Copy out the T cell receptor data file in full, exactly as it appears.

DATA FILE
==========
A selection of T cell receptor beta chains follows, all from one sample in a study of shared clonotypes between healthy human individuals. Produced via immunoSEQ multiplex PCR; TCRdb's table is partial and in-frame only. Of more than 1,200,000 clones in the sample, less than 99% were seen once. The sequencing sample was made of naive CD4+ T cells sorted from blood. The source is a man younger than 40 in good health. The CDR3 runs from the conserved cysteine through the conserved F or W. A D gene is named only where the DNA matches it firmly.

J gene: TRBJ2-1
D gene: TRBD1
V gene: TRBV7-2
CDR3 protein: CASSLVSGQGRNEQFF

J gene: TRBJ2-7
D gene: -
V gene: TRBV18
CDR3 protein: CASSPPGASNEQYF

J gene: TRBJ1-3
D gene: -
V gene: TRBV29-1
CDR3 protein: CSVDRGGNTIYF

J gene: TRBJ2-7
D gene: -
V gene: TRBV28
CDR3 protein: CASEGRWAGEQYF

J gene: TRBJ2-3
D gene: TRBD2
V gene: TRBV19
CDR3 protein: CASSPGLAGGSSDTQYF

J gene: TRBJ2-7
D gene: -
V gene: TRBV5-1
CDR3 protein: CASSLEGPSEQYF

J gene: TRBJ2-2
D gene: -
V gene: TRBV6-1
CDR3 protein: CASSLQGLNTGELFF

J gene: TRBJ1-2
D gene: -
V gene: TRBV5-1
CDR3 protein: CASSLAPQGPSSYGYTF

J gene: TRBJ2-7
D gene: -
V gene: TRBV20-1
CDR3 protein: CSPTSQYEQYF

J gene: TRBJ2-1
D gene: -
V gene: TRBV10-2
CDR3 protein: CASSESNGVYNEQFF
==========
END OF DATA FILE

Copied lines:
A selection of T cell receptor beta chains follows, all from one sample in a study of shared clonotypes between healthy human individuals. Produced via immunoSEQ multiplex PCR; TCRdb's table is partial and in-frame only. Of more than 1,200,000 clones in the sample, less than 99% were seen once. The sequencing sample was made of naive CD4+ T cells sorted from blood. The source is a man younger than 40 in good health. The CDR3 runs from the conserved cysteine through the conserved F or W. A D gene is named only where the DNA matches it firmly.

J gene: TRBJ2-1
D gene: TRBD1
V gene: TRBV7-2
CDR3 protein: CASSLVSGQGRNEQFF

J gene: TRBJ2-7
D gene: -
V gene: TRBV18
CDR3 protein: CASSPPGASNEQYF

J gene: TRBJ1-3
D gene: -
V gene: TRBV29-1
CDR3 protein: CSVDRGGNTIYF

J gene: TRBJ2-7
D gene: -
V gene: TRBV28
CDR3 protein: CASEGRWAGEQYF

J gene: TRBJ2-3
D gene: TRBD2
V gene: TRBV19
CDR3 protein: CASSPGLAGGSSDTQYF

J gene: TRBJ2-7
D gene: -
V gene: TRBV5-1
CDR3 protein: CASSLEGPSEQYF

J gene: TRBJ2-2
D gene: -
V gene: TRBV6-1
CDR3 protein: CASSLQGLNTGELFF

J gene: TRBJ1-2
D gene: -
V gene: TRBV5-1
CDR3 protein: CASSLAPQGPSSYGYTF

J gene: TRBJ2-7
D gene: -
V gene: TRBV20-1
CDR3 protein: CSPTSQYEQYF

J gene: TRBJ2-1
D gene: -
V gene: TRBV10-2
CDR3 protein: CASSESNGVYNEQFF